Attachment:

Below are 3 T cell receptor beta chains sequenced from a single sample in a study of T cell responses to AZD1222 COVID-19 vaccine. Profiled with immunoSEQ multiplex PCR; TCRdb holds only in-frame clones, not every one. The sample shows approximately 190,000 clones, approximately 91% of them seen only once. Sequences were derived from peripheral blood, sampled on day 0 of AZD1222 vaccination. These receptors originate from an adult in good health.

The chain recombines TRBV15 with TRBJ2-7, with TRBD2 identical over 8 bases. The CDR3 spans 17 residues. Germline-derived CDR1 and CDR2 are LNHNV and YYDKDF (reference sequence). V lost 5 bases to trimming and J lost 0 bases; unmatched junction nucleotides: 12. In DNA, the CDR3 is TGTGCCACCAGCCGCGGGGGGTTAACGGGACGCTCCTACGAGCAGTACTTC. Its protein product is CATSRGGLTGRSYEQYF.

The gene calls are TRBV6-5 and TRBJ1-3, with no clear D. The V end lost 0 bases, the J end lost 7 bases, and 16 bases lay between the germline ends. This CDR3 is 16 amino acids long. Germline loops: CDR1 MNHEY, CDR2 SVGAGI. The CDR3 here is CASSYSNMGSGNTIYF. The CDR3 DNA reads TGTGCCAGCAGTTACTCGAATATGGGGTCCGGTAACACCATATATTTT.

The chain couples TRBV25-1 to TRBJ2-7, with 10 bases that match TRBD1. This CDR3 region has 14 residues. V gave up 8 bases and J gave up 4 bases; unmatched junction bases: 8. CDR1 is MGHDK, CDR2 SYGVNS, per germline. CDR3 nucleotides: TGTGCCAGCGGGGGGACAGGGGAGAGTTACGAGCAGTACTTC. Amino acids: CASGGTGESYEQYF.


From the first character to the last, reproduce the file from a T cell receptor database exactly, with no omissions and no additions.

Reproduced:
Below are 3 T cell receptor beta chains sequenced from a single sample in a study of T cell responses to AZD1222 COVID-19 vaccine. Profiled with immunoSEQ multiplex PCR; TCRdb holds only in-frame clones, not every one. The sample shows approximately 190,000 clones, approximately 91% of them seen only once. Sequences were derived from peripheral blood, sampled on day 0 of AZD1222 vaccination. These receptors originate from an adult in good health.

The chain recombines TRBV15 with TRBJ2-7, with TRBD2 identical over 8 bases. The CDR3 spans 17 residues. Germline-derived CDR1 and CDR2 are LNHNV and YYDKDF (reference sequence). V lost 5 bases to trimming and J lost 0 bases; unmatched junction nucleotides: 12. In DNA, the CDR3 is TGTGCCACCAGCCGCGGGGGGTTAACGGGACGCTCCTACGAGCAGTACTTC. Its protein product is CATSRGGLTGRSYEQYF.

The gene calls are TRBV6-5 and TRBJ1-3, with no clear D. The V end lost 0 bases, the J end lost 7 bases, and 16 bases lay between the germline ends. This CDR3 is 16 amino acids long. Germline loops: CDR1 MNHEY, CDR2 SVGAGI. The CDR3 here is CASSYSNMGSGNTIYF. The CDR3 DNA reads TGTGCCAGCAGTTACTCGAATATGGGGTCCGGTAACACCATATATTTT.

The chain couples TRBV25-1 to TRBJ2-7, with 10 bases that match TRBD1. This CDR3 region has 14 residues. V gave up 8 bases and J gave up 4 bases; unmatched junction bases: 8. CDR1 is MGHDK, CDR2 SYGVNS, per germline. CDR3 nucleotides: TGTGCCAGCGGGGGGACAGGGGAGAGTTACGAGCAGTACTTC. Amino acids: CASGGTGESYEQYF.